"Effect of California Greenhouse Gas Regulations on Local Land Use and Regional Transportation Planning" Free Download
San Diego Legal Studies Paper No. 17-295

NILMINI SILVA-SEND, University of San Diego School of Law

This working paper considers the effects of two California bills related to greenhouse gas (GHG) regulation – SB 375 (land use and transportation) and SB 97 (new CEQA Guidelines for GHG planning) – on local land use and regional transportation planning – in particular to contribute to climate and energy policy analysts’ understanding of land use development’s contribution to GHG mitigation.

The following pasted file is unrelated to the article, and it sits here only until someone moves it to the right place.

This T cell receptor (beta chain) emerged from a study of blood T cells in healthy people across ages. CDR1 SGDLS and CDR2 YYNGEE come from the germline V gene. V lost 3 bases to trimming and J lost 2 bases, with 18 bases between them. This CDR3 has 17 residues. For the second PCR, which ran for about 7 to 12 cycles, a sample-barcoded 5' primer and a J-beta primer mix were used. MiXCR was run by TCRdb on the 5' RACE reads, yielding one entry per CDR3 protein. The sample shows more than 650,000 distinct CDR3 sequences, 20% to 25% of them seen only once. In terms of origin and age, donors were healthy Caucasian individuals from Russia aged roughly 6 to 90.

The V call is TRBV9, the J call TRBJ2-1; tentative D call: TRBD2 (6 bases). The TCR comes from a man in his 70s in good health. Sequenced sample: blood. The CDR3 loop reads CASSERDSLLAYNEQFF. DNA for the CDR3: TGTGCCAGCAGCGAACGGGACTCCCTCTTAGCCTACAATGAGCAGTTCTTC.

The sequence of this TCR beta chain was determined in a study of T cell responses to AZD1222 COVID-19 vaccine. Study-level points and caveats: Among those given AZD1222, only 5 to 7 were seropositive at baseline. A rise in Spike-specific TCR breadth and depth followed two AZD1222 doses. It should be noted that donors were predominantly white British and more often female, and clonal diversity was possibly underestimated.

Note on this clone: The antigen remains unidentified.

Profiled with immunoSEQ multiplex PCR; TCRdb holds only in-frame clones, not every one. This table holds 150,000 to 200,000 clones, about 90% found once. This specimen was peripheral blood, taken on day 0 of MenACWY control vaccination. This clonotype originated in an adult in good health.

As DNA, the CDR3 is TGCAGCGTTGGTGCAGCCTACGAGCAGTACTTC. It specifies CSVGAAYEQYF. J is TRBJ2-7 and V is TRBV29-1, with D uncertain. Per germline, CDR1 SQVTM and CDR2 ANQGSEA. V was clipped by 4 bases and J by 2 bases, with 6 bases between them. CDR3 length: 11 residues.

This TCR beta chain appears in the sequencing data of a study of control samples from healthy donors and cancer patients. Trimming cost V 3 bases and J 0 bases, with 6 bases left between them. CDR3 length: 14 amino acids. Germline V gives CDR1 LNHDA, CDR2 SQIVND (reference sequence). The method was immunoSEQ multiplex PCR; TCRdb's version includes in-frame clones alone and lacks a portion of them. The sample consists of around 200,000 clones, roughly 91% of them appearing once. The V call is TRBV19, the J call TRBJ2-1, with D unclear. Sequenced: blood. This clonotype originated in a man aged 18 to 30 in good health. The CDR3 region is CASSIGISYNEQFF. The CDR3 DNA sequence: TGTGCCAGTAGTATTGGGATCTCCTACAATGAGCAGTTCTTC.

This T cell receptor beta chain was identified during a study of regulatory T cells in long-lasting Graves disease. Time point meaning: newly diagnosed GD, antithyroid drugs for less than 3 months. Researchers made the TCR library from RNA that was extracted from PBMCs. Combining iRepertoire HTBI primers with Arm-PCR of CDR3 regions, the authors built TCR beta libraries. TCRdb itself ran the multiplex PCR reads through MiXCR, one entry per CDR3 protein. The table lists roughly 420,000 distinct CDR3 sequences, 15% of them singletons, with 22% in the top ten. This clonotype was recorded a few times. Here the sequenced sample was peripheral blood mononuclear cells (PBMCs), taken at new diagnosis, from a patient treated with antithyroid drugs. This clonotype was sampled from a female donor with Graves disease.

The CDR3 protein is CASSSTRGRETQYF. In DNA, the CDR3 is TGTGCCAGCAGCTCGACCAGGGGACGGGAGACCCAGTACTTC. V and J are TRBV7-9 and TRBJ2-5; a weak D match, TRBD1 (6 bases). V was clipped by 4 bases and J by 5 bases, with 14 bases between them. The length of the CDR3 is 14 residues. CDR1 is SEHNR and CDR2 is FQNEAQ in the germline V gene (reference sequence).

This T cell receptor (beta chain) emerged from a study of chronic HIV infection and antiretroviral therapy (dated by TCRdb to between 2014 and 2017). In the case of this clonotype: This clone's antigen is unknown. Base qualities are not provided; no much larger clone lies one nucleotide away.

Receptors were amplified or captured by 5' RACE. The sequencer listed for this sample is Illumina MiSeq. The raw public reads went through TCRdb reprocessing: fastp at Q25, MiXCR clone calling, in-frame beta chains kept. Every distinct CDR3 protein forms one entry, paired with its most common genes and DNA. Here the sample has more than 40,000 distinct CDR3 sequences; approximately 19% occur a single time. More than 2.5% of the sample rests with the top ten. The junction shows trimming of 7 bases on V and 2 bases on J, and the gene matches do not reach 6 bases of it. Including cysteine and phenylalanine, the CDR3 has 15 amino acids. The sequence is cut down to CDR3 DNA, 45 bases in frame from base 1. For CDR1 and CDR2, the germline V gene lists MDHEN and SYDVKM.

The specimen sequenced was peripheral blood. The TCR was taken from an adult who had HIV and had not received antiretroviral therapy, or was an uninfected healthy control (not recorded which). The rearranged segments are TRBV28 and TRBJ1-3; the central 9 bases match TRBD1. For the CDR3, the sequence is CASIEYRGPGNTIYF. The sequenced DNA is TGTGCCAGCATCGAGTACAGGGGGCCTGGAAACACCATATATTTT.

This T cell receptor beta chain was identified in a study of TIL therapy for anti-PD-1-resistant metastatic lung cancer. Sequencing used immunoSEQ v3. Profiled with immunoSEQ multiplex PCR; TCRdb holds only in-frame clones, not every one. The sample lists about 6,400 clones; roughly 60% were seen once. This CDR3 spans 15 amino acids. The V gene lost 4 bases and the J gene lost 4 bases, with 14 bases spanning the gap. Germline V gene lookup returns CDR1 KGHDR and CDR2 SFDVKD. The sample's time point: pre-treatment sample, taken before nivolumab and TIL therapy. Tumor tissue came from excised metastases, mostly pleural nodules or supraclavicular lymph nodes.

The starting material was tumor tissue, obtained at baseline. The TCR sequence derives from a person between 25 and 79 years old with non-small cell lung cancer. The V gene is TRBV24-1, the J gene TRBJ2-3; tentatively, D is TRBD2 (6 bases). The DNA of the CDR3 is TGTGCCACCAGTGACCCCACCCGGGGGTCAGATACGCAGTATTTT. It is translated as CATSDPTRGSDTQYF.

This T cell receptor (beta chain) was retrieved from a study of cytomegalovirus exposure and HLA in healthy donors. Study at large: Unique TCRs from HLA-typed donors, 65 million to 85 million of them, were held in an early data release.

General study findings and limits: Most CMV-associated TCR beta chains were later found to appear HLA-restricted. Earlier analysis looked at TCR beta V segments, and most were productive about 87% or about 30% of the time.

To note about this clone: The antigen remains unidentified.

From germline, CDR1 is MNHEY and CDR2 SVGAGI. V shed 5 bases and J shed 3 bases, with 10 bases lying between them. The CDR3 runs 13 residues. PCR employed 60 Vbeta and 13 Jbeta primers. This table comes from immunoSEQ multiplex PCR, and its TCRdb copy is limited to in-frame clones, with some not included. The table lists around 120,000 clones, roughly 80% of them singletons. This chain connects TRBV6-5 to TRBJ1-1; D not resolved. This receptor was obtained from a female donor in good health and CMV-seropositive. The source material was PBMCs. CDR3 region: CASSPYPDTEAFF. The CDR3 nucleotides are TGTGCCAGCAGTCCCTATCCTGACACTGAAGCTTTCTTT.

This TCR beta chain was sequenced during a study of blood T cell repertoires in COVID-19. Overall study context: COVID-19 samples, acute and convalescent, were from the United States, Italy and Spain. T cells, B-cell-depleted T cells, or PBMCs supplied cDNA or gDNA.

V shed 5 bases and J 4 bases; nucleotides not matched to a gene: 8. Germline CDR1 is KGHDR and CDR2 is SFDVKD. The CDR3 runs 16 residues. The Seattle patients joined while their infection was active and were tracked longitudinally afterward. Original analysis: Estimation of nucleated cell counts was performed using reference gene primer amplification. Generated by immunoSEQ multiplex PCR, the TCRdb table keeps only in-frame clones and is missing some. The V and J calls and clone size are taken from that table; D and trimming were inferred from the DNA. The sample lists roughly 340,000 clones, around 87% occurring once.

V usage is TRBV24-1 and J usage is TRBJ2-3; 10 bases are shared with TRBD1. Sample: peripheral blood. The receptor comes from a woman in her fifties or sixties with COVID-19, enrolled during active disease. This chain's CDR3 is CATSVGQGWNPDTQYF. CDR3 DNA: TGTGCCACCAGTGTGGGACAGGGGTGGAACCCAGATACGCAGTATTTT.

Climate and energy policy analysts working to develop GHG mitigation policies with local jurisdictions are faced with analyzing the effect of transportation policies that lead to GHG reduction. For example, a policy that implements aggressive goals for alternative transportation other than the single use vehicle must consider land uses zoned for such alternative uses, and consider the combination of effects from all modes of transportation. Land use is a local phenomenon and the state has little power to mandate direct land use changes. On the other hand, the state can and has mandated GHG reduction targets to be achieved from the transportation sector (SB375), which invariably leads to land use changes, and has mandated the analysis of GHG emissions from projects (SB97) and its mitigation to be consistent with the state GHG reduction goals. This paper starts with a background on the basics of local land use planning as reflected in the General Plan, and regional planning as reflected in the regional transportation plan. It then considers provisions of the two regulations, SB 375 and SB 97, how they interact, and how courts have responded to ensuing litigation, to show that SB97 rather than SB375 is currently the main driver of change in land use planning to help lead to transportation GHG emissions changes.


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